Sunday, July 29, 2012

Olympics 2012 - We Love OUR NHS

Thanks to Nurse Kate and Danny Boyle of course !

Olympic NHS Nurses Tweet Pics - Liberal Conspiracy

NHS Nurses Pic - Liberal Conspiracy
Sunny Hundal

You saw the NHS nurses at the Olympics ceremony last night… but what happened afterwards? Horse McDonald @horsemusic

They returned home of course, many of them decked out in their brilliant costumes. Some went out drinking afterwards.

Naturally, Twitter was ablaze with their pictures. Here is a selection.

(pics via various sources, including NYT)

Friday, July 27, 2012

Sean Geraghty 1936-2012 - NHS Workers Debt of Honour

Sean Geraghty (1936-2012)

Fleet Street Electricians Leader


NHS Solidarity 1982


Rodney Bickerstaffe, In 1982 General Secretary of the National Union of Public Employees remembered how much his support for the NHS pay Campaign in 1982 meant. 


"He (Sean) was always ready to help everyone," Bickerstaffe said. "Solidarity was a key part of his make-up. It wasn't only just the nurses, but also other health workers who knew that he would always be there whatever the cost. Everyone knew that he wasn't in it for himself but that he was there to support others, especially those who were most vulnerable. There was terrific respect for him throughout the movement."



Fleet Street Solidarity Strike 1982

Full COHSE support for Sean Geraghty
Full Confederation of Health Service Employees (COHSE The health care union)) backing has been pledged to electricians' leader Sean Geraghty who faces a fine and heavy legal costs after his members held up the Fleet Street printing presses on 11th August 1982 in support of the NHS pay campaign during the 9-13th protest week of action.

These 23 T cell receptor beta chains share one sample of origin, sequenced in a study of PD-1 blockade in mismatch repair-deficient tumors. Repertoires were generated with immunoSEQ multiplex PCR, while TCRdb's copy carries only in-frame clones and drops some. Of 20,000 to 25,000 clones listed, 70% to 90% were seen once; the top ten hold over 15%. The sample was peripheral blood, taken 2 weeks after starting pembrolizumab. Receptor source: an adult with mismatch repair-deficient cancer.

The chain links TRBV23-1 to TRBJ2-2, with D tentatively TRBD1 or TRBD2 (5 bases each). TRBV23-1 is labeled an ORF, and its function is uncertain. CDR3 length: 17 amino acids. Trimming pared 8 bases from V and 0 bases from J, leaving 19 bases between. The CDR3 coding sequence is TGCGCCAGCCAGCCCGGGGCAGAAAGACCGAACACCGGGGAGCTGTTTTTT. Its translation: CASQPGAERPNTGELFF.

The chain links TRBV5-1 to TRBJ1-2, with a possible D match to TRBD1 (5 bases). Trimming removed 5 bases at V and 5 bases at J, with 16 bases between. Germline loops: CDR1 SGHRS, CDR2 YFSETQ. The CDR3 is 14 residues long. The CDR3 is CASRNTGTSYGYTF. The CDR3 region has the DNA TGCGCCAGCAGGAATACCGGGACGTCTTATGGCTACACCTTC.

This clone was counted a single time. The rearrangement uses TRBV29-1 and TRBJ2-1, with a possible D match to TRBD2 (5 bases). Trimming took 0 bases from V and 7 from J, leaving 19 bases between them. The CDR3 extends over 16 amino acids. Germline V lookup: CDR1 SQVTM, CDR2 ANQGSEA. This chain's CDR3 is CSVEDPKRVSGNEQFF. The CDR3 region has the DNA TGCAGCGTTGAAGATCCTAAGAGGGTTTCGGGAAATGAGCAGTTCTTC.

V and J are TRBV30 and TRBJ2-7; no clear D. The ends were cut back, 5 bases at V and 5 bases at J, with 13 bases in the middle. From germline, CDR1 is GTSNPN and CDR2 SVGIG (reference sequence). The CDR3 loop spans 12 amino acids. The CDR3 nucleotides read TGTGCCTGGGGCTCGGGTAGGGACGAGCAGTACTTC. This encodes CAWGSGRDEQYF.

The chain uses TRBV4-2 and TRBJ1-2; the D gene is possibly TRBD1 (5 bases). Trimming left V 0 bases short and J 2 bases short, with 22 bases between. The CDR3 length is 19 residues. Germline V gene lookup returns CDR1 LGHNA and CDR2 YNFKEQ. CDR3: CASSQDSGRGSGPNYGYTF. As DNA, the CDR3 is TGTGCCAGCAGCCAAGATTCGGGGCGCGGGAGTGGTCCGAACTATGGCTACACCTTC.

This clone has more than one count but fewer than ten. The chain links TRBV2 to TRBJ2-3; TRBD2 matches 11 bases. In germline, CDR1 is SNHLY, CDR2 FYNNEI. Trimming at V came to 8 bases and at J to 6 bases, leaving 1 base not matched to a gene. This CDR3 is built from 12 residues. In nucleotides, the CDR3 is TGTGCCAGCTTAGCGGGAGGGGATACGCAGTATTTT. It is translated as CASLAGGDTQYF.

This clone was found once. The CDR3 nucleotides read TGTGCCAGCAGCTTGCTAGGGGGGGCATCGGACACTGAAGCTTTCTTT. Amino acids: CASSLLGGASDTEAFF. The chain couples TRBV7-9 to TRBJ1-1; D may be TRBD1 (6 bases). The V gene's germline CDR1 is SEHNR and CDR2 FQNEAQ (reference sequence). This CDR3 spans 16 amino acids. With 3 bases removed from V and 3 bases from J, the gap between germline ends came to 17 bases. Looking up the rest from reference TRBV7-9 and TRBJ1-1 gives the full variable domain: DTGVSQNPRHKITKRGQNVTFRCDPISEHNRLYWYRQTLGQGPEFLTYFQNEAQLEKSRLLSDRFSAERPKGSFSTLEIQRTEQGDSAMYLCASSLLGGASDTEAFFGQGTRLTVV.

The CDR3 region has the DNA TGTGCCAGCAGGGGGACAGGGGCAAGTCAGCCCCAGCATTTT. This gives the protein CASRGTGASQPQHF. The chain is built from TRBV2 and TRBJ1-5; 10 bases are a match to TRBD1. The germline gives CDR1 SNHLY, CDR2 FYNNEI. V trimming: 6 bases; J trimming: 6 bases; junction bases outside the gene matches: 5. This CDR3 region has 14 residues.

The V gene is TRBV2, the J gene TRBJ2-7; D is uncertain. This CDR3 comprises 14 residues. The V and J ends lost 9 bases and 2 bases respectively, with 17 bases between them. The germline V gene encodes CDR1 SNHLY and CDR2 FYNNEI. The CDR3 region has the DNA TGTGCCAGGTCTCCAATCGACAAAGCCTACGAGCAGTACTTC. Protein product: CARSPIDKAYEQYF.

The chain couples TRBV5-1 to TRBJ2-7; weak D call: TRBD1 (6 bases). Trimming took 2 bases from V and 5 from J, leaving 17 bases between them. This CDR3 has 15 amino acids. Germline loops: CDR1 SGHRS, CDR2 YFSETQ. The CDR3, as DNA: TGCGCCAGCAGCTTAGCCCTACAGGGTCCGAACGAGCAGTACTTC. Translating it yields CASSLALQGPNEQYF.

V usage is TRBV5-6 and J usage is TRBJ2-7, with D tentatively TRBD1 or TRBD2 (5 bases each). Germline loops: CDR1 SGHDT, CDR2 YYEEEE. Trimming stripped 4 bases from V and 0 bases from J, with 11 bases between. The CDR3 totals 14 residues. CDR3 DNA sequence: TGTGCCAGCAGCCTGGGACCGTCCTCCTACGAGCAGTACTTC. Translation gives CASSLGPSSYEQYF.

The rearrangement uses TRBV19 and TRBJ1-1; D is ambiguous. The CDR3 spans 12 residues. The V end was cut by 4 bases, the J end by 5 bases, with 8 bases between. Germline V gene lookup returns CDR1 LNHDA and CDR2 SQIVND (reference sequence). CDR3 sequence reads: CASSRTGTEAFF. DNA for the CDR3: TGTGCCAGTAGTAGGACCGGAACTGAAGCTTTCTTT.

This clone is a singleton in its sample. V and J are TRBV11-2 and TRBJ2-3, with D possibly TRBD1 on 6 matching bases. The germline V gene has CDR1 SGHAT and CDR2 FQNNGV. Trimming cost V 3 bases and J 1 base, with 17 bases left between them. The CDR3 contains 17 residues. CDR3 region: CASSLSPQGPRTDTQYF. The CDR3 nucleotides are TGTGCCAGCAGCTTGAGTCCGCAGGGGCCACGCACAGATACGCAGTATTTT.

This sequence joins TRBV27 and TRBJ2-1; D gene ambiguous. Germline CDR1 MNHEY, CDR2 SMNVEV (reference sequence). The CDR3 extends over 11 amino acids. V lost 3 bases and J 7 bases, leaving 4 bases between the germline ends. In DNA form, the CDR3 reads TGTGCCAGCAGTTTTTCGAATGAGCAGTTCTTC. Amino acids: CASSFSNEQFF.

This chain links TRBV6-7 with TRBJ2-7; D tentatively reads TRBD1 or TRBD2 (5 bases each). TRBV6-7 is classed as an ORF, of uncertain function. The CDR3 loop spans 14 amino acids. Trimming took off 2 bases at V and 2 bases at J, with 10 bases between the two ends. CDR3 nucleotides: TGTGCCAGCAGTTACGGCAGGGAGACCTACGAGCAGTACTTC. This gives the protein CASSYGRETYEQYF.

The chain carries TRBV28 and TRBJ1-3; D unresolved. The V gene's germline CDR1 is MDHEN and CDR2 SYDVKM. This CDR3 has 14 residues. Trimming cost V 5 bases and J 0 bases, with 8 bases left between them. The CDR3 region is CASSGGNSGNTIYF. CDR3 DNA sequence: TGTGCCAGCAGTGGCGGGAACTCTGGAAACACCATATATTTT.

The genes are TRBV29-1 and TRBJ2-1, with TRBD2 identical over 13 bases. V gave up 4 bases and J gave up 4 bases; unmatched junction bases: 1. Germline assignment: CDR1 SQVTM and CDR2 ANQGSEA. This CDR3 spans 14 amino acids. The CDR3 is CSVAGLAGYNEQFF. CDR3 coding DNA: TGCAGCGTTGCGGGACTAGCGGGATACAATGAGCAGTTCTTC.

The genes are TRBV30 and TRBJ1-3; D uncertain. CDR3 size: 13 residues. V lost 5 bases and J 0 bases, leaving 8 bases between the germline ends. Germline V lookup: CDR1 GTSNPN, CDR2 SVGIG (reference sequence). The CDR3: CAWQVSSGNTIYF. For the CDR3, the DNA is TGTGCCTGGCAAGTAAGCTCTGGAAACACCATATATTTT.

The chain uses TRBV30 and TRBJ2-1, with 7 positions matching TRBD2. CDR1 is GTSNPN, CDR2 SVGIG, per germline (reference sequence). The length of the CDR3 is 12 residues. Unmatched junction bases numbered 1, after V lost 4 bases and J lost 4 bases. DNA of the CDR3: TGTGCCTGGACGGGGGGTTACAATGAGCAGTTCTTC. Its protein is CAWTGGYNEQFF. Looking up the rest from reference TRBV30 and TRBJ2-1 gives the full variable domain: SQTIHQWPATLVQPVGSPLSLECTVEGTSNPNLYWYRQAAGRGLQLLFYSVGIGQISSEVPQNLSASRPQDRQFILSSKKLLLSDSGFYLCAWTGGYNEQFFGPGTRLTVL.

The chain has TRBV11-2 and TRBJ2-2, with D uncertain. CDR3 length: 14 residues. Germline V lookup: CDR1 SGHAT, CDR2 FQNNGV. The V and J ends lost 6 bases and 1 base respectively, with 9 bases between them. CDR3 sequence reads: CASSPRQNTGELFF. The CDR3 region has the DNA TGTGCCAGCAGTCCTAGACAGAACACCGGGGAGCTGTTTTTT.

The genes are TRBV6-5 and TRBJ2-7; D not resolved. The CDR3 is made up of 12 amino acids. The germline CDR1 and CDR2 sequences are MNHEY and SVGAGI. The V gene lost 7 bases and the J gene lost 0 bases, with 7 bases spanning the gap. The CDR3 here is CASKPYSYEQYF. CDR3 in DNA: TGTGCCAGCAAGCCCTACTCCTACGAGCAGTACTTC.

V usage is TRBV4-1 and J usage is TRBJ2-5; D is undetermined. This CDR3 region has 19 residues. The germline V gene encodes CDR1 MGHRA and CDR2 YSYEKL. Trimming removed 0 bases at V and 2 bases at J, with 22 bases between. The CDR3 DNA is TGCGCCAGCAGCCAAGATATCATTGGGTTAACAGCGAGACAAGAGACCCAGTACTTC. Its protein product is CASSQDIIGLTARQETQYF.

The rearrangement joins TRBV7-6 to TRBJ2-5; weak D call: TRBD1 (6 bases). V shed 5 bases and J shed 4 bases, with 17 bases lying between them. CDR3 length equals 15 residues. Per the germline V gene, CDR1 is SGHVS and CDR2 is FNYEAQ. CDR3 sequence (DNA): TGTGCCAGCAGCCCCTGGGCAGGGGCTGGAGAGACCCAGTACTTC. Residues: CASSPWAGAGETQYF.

Sean Geraghty, secretary of the London Press Branch of the Electricians Union (ETU), was fined £350 for contempt of court and ordered to pay court costs after his 1,300 members disobeyed an injunction obtained by the Newspaper Publishers' Association (NPA) to stop the threatened twenty-four hour strike on 11 August. 1982.
COHSE has offered to pay the fine and contribute towards the costs, expected to be a massive £10,000, incurred after a court appearance lasting only a few minutes.
The NPA brought the case against Mr Sean Geraghty for breaching the injunction. Under the 1980 Employment Act, the courts could have sent him to jail and he still faces prison if he fails to pay the fine by October. The electricians' branch has yet to decide whether the fine should be met.

Hundreds of NHS workers marched from St Bartholomew's Hospital in London to the High Court in New Fetter Lane on 13 August 1982, the day of the hearing.COHSE members from Regions 5, 6, and 8 were well represented both outside the court and at the Department of Health & Social Security’s London headquarters at the Elephant and Castle, where demonstrators joined the vigil organised by London health staff for the week long protest.

Although COHSE initially expressed concern that the Fleet Street action would distract publicity from the health staffs' case, COHSE General Secretary Albert Spanswick described the electricians' stoppaqe as a wonderful gesture of solidarity' and warned at serious action' would result if Mr Geraghty was imprisoned

Sean Geraghty addressing supporters outside the New Fetter Lane High Court;

The threat under new anti trade union laws to jail Sean Geraghty, led to a surge of support for the campaign. Unquestionably, had he been jailed, the industrial action in response would have significant from the unions.
The diminutive, softly spoken, 46 year old Dubliner. Sean Geraghty, who worked at the Daily Mirror became a household name, celebrity and working class hero overnight.

However, the Tories anti trade union Law had been especially drafted to ensure that their could be no Martyrs, for the movement to organise around.